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Buying a house can be a lengthy process involving a lot of time and effort. Before you make the leap, it’s important that you do your research to ensure you’re making an informed decision. Know what to evaluate ahead of time so you can be prepared for all the ins and outs of home buying.
Buying a House: What to Expect
Before you get wrapped up in the emotions that come with purchasing a new home, there are things you need to evaluate beforehand to ensure that you don’t end up buying a money pit. Certain factors affect what your offer will be, whether you will need additional money to make repairs or whether you’ll want to buy the property in the first place. Look for the following issues before you start browsing Portland real estate.
Word of advice: do not purchase any property without having a building inspector come out to have a look. They will be able to determine whether or not the house has structural or other issues.
- Structural problems
The first thing you’ll want to check for as a prospective buyer is structural problems. Minor issues are not necessarily a deal breaker. Here are a few things to be on the lookout for:
-What is the condition of the interior walls?
-What are the floors and underflooring made of, and what is their condition?
-What is the state of the roof? What is the condition of the gutters, downspouts, flashing, and facia?
-Do the doors and windows seal out the weather?
-Can you easily open the windows? If the window has screens combined with storms, can you move the storms and screens easily? If the window is the old-fashioned kind with the pulley, counter-weight and sash cord, are the parts in working order? Do you need to prop the windows open?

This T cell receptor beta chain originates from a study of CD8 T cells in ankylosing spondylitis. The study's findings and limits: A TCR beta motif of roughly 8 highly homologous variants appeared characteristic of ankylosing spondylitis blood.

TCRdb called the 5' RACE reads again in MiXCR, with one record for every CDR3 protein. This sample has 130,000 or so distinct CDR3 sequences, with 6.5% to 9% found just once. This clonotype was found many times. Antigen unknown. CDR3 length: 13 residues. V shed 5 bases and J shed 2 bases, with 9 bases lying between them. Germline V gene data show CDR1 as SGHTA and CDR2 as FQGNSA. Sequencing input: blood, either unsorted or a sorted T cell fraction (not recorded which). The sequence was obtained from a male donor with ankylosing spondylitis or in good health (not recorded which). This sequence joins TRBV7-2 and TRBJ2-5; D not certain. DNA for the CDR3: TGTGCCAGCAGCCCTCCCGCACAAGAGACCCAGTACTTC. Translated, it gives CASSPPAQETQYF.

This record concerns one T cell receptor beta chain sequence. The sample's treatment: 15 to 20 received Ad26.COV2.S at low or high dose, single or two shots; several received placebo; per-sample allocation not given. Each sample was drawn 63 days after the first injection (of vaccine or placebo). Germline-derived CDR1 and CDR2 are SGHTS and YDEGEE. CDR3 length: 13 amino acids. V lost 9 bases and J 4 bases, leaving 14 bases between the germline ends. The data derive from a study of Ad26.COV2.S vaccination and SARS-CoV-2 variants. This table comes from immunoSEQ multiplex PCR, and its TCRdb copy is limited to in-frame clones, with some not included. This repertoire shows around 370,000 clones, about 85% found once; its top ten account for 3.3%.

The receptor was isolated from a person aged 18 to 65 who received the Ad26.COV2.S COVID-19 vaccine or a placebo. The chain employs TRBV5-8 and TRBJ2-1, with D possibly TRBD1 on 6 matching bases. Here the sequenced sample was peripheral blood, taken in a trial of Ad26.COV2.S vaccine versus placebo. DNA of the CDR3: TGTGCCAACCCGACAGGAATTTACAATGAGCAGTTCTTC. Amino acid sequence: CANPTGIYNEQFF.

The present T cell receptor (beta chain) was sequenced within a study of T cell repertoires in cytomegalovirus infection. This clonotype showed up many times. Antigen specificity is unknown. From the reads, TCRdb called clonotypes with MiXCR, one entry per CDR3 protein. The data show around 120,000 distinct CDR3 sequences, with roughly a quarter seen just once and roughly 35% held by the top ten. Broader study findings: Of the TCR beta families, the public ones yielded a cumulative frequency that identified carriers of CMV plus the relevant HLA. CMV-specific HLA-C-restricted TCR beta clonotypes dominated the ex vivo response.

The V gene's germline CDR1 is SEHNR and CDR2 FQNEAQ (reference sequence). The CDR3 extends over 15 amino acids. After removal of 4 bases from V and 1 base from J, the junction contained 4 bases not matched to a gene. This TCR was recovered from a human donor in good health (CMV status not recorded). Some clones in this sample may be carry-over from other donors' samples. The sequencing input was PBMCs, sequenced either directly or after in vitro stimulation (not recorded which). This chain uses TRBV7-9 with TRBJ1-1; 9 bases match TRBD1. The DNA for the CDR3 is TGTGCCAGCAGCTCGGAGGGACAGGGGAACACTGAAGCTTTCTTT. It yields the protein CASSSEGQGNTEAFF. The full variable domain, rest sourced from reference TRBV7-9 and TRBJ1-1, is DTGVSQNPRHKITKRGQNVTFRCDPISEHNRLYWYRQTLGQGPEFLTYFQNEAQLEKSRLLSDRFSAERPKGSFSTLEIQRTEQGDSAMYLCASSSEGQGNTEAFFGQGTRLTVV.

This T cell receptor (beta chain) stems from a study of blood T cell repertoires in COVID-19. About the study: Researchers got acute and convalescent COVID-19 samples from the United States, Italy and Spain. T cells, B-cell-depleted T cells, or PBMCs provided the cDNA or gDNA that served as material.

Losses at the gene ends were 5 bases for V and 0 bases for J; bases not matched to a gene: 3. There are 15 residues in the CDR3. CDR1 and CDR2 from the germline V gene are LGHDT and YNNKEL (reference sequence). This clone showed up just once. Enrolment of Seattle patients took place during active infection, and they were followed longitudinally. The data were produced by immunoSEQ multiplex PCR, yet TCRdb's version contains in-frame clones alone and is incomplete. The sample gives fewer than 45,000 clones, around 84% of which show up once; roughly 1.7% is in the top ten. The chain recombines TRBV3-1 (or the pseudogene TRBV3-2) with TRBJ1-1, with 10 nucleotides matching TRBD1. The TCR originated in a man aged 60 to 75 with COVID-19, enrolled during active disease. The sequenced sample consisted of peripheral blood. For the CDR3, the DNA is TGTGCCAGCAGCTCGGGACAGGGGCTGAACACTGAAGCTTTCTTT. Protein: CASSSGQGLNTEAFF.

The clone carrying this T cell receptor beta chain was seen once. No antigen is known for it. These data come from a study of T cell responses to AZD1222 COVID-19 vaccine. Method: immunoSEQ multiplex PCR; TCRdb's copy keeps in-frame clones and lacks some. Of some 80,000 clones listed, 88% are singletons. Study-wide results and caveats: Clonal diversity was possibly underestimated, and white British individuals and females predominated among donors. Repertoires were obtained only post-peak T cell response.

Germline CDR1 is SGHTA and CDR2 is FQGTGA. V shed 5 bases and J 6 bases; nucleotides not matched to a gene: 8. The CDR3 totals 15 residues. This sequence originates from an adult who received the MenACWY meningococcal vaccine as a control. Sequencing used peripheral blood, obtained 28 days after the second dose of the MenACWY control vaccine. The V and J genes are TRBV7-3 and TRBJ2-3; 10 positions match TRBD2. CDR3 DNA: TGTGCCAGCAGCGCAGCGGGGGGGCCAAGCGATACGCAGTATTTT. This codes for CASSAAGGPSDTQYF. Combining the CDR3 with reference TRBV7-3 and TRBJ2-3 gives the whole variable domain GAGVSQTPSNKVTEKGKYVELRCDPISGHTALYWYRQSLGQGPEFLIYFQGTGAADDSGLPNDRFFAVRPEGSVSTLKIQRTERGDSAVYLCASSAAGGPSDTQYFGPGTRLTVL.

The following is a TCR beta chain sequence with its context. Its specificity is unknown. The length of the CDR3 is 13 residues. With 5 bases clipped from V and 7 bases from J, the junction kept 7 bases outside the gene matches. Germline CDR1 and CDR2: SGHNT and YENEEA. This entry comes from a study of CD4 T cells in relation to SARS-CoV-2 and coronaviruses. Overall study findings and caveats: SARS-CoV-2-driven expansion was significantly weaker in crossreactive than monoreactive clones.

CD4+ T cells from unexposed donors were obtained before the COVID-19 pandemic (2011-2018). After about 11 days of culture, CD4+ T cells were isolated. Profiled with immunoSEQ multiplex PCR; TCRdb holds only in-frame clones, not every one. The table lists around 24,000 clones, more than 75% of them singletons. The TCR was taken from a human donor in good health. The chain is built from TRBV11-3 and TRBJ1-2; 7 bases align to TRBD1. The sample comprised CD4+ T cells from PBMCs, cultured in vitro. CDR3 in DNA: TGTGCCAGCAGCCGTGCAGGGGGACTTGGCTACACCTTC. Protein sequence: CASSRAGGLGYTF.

This is separate from plumbing, which also needs to be evaluated. Be on the lookout for signs of water problems in the basement and around the foundation. Wet spots on ceilings are an obvious sign of a leaking roof. Look also for draining problems like a soggy yard.
- Environmental hazards
These are things you want to pay especially close attention to, as they can be more serious and be very costly to repair.
- In older homes, look for asbestos coating on pipes for the heating system, the furnace, and water heater.
- Make a note to get the basement tested for the presence of radon.
- Make a similar note for carbon monoxide gas.
- Be on the lookout for signs of vermin and insects, such as mice, termites, cockroaches, and bats.
- A city inspector or other inspector should determine if the house has lead-based paint. Watch for flaking, chipping and peeling paint and paint dust and point it out to your inspector.
This is your opportunity to check for plumbing problems. Check water pressure, the age of the water heater, how quickly water drains, and whether or not the house has a water softener, to name a few.
- Electrical systems
One of the most important things to monitor is your home’s electrical system. Are the electrical sockets grounded plugs? What kind of wiring does the house have, and what is the age? Does the box use circuit breakers or fuses? These are all questions you should ask a seller or real estate agent ahead of time.
The final item you’ll want to ask about is the appliances. Are they included with the house? How old are they? Do they work? Sure, you may get a house that comes with appliances, but if they’re old and in disrepair, is that really a benefit?
After you’ve worked with a home inspector and completed a thorough evaluation of the property, you can start weighing your options. The home buying process can be scary–don’t go into the woods alone. Keep these questions in mind as you navigate homeownership and avoid buying problems.